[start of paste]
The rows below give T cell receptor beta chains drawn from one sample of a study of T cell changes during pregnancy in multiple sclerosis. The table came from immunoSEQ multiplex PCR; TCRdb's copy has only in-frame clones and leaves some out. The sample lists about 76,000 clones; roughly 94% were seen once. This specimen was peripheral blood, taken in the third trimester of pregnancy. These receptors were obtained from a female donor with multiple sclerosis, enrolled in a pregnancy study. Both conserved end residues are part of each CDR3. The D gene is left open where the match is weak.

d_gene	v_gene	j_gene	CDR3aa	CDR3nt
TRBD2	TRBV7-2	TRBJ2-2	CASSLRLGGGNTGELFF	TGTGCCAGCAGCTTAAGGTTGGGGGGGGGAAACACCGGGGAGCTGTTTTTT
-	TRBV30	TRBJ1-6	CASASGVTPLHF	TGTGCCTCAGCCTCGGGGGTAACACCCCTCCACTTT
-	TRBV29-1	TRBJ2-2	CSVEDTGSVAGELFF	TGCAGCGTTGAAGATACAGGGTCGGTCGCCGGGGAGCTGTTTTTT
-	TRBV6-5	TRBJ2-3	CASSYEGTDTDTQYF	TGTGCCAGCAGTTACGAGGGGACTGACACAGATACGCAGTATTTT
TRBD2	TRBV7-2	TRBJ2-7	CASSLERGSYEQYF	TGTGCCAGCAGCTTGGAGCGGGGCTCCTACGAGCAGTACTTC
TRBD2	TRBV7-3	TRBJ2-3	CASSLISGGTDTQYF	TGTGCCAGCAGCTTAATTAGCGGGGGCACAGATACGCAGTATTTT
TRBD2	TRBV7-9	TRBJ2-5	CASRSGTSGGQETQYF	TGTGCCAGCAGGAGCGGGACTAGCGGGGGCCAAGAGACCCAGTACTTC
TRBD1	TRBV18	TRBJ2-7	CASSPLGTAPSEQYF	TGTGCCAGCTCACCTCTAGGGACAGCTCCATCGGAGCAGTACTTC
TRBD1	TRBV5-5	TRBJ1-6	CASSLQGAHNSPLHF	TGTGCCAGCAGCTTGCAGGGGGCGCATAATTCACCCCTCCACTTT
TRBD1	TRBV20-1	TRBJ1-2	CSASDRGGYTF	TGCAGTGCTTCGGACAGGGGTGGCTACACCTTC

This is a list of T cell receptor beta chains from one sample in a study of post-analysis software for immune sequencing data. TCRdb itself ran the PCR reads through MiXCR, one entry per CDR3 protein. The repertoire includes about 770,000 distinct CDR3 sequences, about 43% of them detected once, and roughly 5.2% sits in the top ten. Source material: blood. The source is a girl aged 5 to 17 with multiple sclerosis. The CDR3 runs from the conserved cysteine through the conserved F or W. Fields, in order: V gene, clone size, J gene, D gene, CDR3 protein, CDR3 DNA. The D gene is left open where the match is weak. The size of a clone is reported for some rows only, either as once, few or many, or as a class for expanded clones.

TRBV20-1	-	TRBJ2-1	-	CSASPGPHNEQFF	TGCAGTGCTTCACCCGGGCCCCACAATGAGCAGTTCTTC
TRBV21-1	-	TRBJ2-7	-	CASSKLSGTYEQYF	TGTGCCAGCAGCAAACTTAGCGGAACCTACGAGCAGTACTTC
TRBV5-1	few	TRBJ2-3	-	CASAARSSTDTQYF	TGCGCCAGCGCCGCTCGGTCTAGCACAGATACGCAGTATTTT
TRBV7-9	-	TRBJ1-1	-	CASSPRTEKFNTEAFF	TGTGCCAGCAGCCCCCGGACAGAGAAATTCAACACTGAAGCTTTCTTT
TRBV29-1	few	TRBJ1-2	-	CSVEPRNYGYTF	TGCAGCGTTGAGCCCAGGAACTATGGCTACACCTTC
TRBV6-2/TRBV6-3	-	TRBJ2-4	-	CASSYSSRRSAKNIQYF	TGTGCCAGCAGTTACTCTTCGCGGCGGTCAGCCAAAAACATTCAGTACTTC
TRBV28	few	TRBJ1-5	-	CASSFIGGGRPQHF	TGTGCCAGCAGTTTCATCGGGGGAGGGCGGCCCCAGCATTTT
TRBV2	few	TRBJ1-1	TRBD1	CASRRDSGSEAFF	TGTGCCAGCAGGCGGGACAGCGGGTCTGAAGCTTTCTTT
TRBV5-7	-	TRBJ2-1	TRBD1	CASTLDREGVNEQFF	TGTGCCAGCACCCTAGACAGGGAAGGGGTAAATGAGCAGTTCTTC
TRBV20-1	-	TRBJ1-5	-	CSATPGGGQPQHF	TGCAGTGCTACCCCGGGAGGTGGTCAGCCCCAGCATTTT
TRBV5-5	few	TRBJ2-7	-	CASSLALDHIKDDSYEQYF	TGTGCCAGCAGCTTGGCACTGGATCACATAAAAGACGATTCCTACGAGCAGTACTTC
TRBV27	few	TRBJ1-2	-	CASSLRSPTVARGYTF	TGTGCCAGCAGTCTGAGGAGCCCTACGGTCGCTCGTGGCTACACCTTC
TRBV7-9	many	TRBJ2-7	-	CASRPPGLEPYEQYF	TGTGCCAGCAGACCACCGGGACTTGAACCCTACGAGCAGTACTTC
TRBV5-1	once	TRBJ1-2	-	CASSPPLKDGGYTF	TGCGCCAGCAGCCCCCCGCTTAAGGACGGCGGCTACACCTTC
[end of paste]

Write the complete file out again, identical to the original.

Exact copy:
The rows below give T cell receptor beta chains drawn from one sample of a study of T cell changes during pregnancy in multiple sclerosis. The table came from immunoSEQ multiplex PCR; TCRdb's copy has only in-frame clones and leaves some out. The sample lists about 76,000 clones; roughly 94% were seen once. This specimen was peripheral blood, taken in the third trimester of pregnancy. These receptors were obtained from a female donor with multiple sclerosis, enrolled in a pregnancy study. Both conserved end residues are part of each CDR3. The D gene is left open where the match is weak.

d_gene	v_gene	j_gene	CDR3aa	CDR3nt
TRBD2	TRBV7-2	TRBJ2-2	CASSLRLGGGNTGELFF	TGTGCCAGCAGCTTAAGGTTGGGGGGGGGAAACACCGGGGAGCTGTTTTTT
-	TRBV30	TRBJ1-6	CASASGVTPLHF	TGTGCCTCAGCCTCGGGGGTAACACCCCTCCACTTT
-	TRBV29-1	TRBJ2-2	CSVEDTGSVAGELFF	TGCAGCGTTGAAGATACAGGGTCGGTCGCCGGGGAGCTGTTTTTT
-	TRBV6-5	TRBJ2-3	CASSYEGTDTDTQYF	TGTGCCAGCAGTTACGAGGGGACTGACACAGATACGCAGTATTTT
TRBD2	TRBV7-2	TRBJ2-7	CASSLERGSYEQYF	TGTGCCAGCAGCTTGGAGCGGGGCTCCTACGAGCAGTACTTC
TRBD2	TRBV7-3	TRBJ2-3	CASSLISGGTDTQYF	TGTGCCAGCAGCTTAATTAGCGGGGGCACAGATACGCAGTATTTT
TRBD2	TRBV7-9	TRBJ2-5	CASRSGTSGGQETQYF	TGTGCCAGCAGGAGCGGGACTAGCGGGGGCCAAGAGACCCAGTACTTC
TRBD1	TRBV18	TRBJ2-7	CASSPLGTAPSEQYF	TGTGCCAGCTCACCTCTAGGGACAGCTCCATCGGAGCAGTACTTC
TRBD1	TRBV5-5	TRBJ1-6	CASSLQGAHNSPLHF	TGTGCCAGCAGCTTGCAGGGGGCGCATAATTCACCCCTCCACTTT
TRBD1	TRBV20-1	TRBJ1-2	CSASDRGGYTF	TGCAGTGCTTCGGACAGGGGTGGCTACACCTTC

This is a list of T cell receptor beta chains from one sample in a study of post-analysis software for immune sequencing data. TCRdb itself ran the PCR reads through MiXCR, one entry per CDR3 protein. The repertoire includes about 770,000 distinct CDR3 sequences, about 43% of them detected once, and roughly 5.2% sits in the top ten. Source material: blood. The source is a girl aged 5 to 17 with multiple sclerosis. The CDR3 runs from the conserved cysteine through the conserved F or W. Fields, in order: V gene, clone size, J gene, D gene, CDR3 protein, CDR3 DNA. The D gene is left open where the match is weak. The size of a clone is reported for some rows only, either as once, few or many, or as a class for expanded clones.

TRBV20-1	-	TRBJ2-1	-	CSASPGPHNEQFF	TGCAGTGCTTCACCCGGGCCCCACAATGAGCAGTTCTTC
TRBV21-1	-	TRBJ2-7	-	CASSKLSGTYEQYF	TGTGCCAGCAGCAAACTTAGCGGAACCTACGAGCAGTACTTC
TRBV5-1	few	TRBJ2-3	-	CASAARSSTDTQYF	TGCGCCAGCGCCGCTCGGTCTAGCACAGATACGCAGTATTTT
TRBV7-9	-	TRBJ1-1	-	CASSPRTEKFNTEAFF	TGTGCCAGCAGCCCCCGGACAGAGAAATTCAACACTGAAGCTTTCTTT
TRBV29-1	few	TRBJ1-2	-	CSVEPRNYGYTF	TGCAGCGTTGAGCCCAGGAACTATGGCTACACCTTC
TRBV6-2/TRBV6-3	-	TRBJ2-4	-	CASSYSSRRSAKNIQYF	TGTGCCAGCAGTTACTCTTCGCGGCGGTCAGCCAAAAACATTCAGTACTTC
TRBV28	few	TRBJ1-5	-	CASSFIGGGRPQHF	TGTGCCAGCAGTTTCATCGGGGGAGGGCGGCCCCAGCATTTT
TRBV2	few	TRBJ1-1	TRBD1	CASRRDSGSEAFF	TGTGCCAGCAGGCGGGACAGCGGGTCTGAAGCTTTCTTT
TRBV5-7	-	TRBJ2-1	TRBD1	CASTLDREGVNEQFF	TGTGCCAGCACCCTAGACAGGGAAGGGGTAAATGAGCAGTTCTTC
TRBV20-1	-	TRBJ1-5	-	CSATPGGGQPQHF	TGCAGTGCTACCCCGGGAGGTGGTCAGCCCCAGCATTTT
TRBV5-5	few	TRBJ2-7	-	CASSLALDHIKDDSYEQYF	TGTGCCAGCAGCTTGGCACTGGATCACATAAAAGACGATTCCTACGAGCAGTACTTC
TRBV27	few	TRBJ1-2	-	CASSLRSPTVARGYTF	TGTGCCAGCAGTCTGAGGAGCCCTACGGTCGCTCGTGGCTACACCTTC
TRBV7-9	many	TRBJ2-7	-	CASRPPGLEPYEQYF	TGTGCCAGCAGACCACCGGGACTTGAACCCTACGAGCAGTACTTC
TRBV5-1	once	TRBJ1-2	-	CASSPPLKDGGYTF	TGCGCCAGCAGCCCCCCGCTTAAGGACGGCGGCTACACCTTC